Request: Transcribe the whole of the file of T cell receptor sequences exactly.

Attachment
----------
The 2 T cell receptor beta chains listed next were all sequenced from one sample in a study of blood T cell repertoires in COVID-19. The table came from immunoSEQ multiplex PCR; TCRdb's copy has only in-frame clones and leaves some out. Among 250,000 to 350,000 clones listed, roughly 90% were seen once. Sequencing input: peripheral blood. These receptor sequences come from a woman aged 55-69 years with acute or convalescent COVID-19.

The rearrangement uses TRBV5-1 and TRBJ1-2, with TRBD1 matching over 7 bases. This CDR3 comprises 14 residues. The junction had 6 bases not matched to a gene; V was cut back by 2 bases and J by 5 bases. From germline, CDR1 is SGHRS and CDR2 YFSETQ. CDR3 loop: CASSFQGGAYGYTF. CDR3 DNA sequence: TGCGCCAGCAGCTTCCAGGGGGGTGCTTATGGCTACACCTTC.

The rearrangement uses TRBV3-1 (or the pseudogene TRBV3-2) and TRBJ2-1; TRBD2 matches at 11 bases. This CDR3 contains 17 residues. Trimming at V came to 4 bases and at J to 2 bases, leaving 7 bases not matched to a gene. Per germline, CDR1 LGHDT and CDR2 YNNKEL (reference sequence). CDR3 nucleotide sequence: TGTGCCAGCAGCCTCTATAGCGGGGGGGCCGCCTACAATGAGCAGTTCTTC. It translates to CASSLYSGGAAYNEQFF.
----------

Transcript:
The 2 T cell receptor beta chains listed next were all sequenced from one sample in a study of blood T cell repertoires in COVID-19. The table came from immunoSEQ multiplex PCR; TCRdb's copy has only in-frame clones and leaves some out. Among 250,000 to 350,000 clones listed, roughly 90% were seen once. Sequencing input: peripheral blood. These receptor sequences come from a woman aged 55-69 years with acute or convalescent COVID-19.

The rearrangement uses TRBV5-1 and TRBJ1-2, with TRBD1 matching over 7 bases. This CDR3 comprises 14 residues. The junction had 6 bases not matched to a gene; V was cut back by 2 bases and J by 5 bases. From germline, CDR1 is SGHRS and CDR2 YFSETQ. CDR3 loop: CASSFQGGAYGYTF. CDR3 DNA sequence: TGCGCCAGCAGCTTCCAGGGGGGTGCTTATGGCTACACCTTC.

The rearrangement uses TRBV3-1 (or the pseudogene TRBV3-2) and TRBJ2-1; TRBD2 matches at 11 bases. This CDR3 contains 17 residues. Trimming at V came to 4 bases and at J to 2 bases, leaving 7 bases not matched to a gene. Per germline, CDR1 LGHDT and CDR2 YNNKEL (reference sequence). CDR3 nucleotide sequence: TGTGCCAGCAGCCTCTATAGCGGGGGGGCCGCCTACAATGAGCAGTTCTTC. It translates to CASSLYSGGAAYNEQFF.